Technical details: Canon EOS 50D camera, EF400mm f/5.6L USM lens, ISO 250,  f/6.3, 1/1600 sec

Winter gulls are a very challenging group of birds to identify.  During normal winters, unlike the tropical winter we are experiencing this year, several rare northern migrants can be found along the dam and other man-made structures.  During the dead of winter it is not uncommon to find groups of experienced birders shivering under the frigid temperatures and gale-force winds at the lock and dam at Riverlands looking at hard to distinguish, rather drab gulls through 60X scopes hoping to find that rare gull to add to their year list.  I have done a little of this myself and it can become addicting!  These cute and graceful Bonaparte’s Gulls are rather earlier migrants that favor warmer weather than many other gulls.

Technical details: Canon EOS 50D camera, EF400mm f/5.6L USM lens, ISO 400,  f/5.6, 1/800 sec

Another challenging group of birds that will have the uber-birder skipping work, church and ignoring family is the shore-birds.  These birds, whom I have recently become enamored with, move through the confluence region mostly during March-May in the spring and August-October in the fall.  These are beautiful, photogenic and biologically fascinating and diverse birds.  The shorebirds are almost strictly a migratory group concerning the confluence region.  These birds have some of the largest migratory routes in the animal kingdom and their routes across Missouri and Illinois vary and can be tricky in predicting.  Farming and other land development practices are hurting this group badly across their migratory route.  Most species of shorebird have pretty narrow requirements or preferences when it comes to the particular habitat and water depth they need to thrive.  Managing a wetland becomes troublesome when the specific needs for a species is considered and skilled management practices are a must.  Unfortunately, almost half of the shorebirds of the new-world are experiencing declining populations, due almost solely to man-made influences.  Serious action needs to be taken to preserve these populations.  You can read more about this by reading the United States Shorebird Conservation Plan.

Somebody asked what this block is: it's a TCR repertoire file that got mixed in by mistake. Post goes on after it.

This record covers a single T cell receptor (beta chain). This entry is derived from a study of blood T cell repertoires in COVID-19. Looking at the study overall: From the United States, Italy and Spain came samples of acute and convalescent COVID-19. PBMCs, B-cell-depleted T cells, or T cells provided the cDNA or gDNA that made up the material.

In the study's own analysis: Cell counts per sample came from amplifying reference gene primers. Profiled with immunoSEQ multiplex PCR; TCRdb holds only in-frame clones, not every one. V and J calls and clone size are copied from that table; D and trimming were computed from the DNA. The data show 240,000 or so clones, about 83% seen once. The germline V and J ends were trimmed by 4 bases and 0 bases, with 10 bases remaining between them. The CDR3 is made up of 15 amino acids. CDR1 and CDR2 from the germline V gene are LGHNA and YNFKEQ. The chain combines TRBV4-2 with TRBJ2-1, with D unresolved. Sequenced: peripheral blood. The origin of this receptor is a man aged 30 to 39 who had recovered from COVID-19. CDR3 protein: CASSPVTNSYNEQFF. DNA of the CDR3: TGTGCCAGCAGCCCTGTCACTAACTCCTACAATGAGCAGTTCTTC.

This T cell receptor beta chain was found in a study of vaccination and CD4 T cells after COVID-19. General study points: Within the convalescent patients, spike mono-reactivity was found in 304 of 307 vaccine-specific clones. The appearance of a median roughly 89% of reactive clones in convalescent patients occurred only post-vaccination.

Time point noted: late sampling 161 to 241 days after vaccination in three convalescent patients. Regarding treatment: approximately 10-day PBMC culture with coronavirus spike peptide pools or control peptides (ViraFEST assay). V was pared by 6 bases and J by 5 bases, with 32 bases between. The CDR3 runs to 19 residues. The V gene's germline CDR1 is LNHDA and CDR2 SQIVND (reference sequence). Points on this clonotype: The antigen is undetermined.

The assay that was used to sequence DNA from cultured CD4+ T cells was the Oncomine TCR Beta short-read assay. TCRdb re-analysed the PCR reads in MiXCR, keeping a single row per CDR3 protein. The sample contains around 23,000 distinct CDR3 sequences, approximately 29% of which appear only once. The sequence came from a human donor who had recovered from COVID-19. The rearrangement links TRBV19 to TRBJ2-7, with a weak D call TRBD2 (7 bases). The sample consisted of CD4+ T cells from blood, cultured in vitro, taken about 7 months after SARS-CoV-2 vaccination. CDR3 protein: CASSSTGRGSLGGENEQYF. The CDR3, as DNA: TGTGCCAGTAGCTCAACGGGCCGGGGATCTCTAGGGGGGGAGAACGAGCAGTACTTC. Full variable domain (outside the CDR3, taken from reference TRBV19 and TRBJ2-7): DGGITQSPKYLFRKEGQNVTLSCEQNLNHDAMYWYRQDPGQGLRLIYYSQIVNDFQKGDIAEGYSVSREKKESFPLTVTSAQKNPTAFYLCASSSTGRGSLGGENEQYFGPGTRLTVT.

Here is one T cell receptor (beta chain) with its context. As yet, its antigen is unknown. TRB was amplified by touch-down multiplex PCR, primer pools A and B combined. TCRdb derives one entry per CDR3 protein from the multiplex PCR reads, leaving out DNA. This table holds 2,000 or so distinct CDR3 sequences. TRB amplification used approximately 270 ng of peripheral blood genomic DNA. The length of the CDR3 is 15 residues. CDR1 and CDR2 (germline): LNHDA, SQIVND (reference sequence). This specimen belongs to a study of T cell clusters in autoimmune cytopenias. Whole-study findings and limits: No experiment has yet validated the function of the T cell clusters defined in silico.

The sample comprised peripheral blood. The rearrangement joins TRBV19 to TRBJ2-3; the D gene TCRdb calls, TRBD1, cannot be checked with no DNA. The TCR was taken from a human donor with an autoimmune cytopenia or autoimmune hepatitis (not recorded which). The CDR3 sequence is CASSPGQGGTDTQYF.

Technical details: Canon EOS 7D camera, EF400mm f/5.6L USM lens, ISO 400,  f/5.6, 1/800 sec

Next to the Bald Eagle, the Trumpeter Swan may be the most recognized bird species of conservation concern that calls the confluence region home during the winter.  Upwards of 400 of these birds and lower numbers of the similar, Tundra Swan can be seen in a single day at Riverlands and surrounding area.  These birds are rugged survivors that spend the majority of their day searching the surrounding farm fields for wasted grain and overnighting in the sanctuary’s water bodies.  These birds, the world’s heaviest that are still capable of flight, are a treasure to watch and photograph.

I often tell people that photographing birds is simultaneously the most rewarding and the most frustrating experience I can think of.  For each of these six images that I am relatively proud of there are at least 500 that were unusable.  Fortune favors the prepared photographer who understands not only how to use their equipment, but understands the behavior of the birds they are after.  Getting close is key, but not getting so close as to disturb the natural behavior and sense of security these wild animals should expect to have.  This is often a fine line.

The confluence region where the Big Muddy and the Father of Waters join was once one of the greatest wetlands areas in all the temperate regions of the world.  Farming and urban sprawl have made considerable changes to these natural habitats.  We can do something to maintain and potentially repair some of what has been lost.